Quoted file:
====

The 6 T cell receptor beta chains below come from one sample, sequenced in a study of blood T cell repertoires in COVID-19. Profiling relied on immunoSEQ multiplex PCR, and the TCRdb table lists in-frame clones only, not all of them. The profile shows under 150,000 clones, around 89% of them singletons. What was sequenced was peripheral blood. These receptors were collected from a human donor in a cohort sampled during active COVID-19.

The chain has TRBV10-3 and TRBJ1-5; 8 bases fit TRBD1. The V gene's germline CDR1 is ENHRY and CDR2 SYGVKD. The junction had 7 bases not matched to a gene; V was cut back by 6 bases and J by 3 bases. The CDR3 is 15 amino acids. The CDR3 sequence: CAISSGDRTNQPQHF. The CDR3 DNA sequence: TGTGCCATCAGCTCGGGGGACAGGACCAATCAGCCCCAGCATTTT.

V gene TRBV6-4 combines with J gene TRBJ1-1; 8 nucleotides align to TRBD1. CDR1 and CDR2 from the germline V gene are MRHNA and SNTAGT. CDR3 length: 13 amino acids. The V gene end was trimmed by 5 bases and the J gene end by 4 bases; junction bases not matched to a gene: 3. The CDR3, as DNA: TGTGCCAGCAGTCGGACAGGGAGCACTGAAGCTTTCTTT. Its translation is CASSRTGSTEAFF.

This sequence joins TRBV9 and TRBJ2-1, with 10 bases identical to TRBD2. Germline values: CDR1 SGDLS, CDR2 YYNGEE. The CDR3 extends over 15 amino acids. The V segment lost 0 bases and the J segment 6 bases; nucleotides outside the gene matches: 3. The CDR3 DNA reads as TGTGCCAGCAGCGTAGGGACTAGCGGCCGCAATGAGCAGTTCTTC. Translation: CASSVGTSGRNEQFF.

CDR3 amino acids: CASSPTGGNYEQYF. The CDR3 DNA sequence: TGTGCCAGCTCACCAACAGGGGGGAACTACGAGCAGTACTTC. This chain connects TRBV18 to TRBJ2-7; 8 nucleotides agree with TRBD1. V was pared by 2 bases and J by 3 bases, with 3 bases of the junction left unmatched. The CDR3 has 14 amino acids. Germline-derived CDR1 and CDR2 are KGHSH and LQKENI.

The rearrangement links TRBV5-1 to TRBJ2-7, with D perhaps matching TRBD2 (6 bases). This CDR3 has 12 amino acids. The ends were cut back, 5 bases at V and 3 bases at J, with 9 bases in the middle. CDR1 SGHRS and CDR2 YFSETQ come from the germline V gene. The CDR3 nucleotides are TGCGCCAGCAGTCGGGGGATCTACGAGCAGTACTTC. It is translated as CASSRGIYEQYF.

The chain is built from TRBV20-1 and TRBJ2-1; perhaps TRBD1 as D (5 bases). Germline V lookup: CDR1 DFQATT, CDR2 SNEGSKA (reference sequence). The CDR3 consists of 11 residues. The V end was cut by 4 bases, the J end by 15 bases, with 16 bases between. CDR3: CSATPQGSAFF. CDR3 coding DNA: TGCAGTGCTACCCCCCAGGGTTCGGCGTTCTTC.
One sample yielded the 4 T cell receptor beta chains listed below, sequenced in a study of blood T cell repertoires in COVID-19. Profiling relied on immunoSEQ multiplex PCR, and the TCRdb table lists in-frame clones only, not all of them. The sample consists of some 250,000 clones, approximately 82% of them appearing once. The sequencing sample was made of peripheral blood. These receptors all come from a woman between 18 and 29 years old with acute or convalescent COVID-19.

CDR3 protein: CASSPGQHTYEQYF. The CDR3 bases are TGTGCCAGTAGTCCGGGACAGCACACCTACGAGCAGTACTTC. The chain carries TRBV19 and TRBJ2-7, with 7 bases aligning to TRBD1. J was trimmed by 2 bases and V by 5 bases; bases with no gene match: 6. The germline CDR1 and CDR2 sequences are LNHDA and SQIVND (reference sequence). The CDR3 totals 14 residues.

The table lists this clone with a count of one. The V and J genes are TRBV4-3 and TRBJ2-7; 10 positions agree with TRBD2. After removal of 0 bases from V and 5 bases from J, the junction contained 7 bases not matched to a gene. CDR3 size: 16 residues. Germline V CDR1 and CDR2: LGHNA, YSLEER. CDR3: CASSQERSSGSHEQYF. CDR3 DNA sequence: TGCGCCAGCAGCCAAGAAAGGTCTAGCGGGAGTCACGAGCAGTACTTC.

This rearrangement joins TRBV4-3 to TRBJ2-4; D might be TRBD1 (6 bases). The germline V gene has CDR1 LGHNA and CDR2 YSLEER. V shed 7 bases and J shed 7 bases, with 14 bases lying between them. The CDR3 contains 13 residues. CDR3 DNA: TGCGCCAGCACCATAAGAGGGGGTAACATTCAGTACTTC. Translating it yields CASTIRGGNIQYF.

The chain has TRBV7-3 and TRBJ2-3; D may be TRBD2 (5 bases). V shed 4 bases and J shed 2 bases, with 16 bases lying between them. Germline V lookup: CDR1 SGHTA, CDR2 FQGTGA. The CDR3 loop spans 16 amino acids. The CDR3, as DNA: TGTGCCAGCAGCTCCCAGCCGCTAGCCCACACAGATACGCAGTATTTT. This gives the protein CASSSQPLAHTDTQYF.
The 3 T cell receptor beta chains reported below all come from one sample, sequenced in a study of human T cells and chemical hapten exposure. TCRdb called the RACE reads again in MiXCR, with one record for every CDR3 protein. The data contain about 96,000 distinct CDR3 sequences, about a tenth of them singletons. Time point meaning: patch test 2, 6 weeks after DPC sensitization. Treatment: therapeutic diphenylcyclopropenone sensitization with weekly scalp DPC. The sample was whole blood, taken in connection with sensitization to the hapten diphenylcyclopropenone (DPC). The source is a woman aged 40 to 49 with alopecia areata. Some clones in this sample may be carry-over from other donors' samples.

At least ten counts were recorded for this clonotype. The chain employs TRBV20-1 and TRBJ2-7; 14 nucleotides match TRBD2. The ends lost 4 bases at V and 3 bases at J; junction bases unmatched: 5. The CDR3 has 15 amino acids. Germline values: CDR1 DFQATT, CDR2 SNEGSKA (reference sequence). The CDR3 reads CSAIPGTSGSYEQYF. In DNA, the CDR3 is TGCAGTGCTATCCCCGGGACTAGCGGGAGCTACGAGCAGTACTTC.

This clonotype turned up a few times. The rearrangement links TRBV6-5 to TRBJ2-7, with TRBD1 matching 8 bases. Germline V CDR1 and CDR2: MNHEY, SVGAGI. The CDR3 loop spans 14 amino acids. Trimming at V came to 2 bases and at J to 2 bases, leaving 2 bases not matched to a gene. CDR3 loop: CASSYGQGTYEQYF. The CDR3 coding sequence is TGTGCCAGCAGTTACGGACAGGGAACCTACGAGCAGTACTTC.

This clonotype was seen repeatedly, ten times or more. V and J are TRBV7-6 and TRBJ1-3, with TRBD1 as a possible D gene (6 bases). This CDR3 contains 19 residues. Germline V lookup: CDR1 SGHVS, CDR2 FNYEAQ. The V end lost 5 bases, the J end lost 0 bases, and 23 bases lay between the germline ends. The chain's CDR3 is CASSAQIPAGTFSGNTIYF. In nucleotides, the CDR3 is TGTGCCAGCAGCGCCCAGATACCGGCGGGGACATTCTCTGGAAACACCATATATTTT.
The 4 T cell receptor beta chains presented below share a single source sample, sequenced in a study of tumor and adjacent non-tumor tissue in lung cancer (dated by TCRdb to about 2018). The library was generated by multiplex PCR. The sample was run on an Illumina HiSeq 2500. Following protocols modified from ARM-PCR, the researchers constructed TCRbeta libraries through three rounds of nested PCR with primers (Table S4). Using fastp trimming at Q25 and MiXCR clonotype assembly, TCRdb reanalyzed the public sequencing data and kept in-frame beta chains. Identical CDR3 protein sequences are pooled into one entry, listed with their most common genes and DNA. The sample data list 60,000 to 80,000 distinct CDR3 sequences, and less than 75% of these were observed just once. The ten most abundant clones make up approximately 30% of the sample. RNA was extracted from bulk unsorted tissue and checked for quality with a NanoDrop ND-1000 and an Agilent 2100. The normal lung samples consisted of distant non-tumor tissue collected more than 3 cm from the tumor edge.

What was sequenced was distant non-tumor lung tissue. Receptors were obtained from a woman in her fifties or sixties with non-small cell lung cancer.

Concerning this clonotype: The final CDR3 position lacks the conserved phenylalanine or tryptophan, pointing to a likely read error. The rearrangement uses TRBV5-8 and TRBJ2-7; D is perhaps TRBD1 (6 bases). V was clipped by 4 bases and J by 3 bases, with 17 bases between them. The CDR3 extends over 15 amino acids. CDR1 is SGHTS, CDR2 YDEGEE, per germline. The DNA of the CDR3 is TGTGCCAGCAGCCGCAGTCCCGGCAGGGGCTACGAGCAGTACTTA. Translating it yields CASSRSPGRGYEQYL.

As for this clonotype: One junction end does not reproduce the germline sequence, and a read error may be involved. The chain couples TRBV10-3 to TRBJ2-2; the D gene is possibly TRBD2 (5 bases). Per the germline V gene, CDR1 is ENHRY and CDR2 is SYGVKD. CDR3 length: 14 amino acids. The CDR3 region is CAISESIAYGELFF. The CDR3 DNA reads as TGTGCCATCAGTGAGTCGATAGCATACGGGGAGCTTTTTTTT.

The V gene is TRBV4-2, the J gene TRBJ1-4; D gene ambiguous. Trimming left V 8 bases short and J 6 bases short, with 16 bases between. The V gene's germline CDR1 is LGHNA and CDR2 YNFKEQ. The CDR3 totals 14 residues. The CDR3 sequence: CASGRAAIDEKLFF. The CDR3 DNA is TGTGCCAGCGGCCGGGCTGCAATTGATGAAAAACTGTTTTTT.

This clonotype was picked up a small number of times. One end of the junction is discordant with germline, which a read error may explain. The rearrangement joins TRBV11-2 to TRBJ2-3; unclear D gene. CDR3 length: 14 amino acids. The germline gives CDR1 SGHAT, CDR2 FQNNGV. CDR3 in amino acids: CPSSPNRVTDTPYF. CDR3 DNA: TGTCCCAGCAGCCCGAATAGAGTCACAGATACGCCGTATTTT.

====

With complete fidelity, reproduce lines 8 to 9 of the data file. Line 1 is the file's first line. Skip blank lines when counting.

One sample yielded the 4 T cell receptor beta chains listed below, sequenced in a study of blood T cell repertoires in COVID-19. Profiling relied on immunoSEQ multiplex PCR, and the TCRdb table lists in-frame clones only, not all of them. The sample consists of some 250,000 clones, approximately 82% of them appearing once. The sequencing sample was made of peripheral blood. These receptors all come from a woman between 18 and 29 years old with acute or convalescent COVID-19.

CDR3 protein: CASSPGQHTYEQYF. The CDR3 bases are TGTGCCAGTAGTCCGGGACAGCACACCTACGAGCAGTACTTC. The chain carries TRBV19 and TRBJ2-7, with 7 bases aligning to TRBD1. J was trimmed by 2 bases and V by 5 bases; bases with no gene match: 6. The germline CDR1 and CDR2 sequences are LNHDA and SQIVND (reference sequence). The CDR3 totals 14 residues.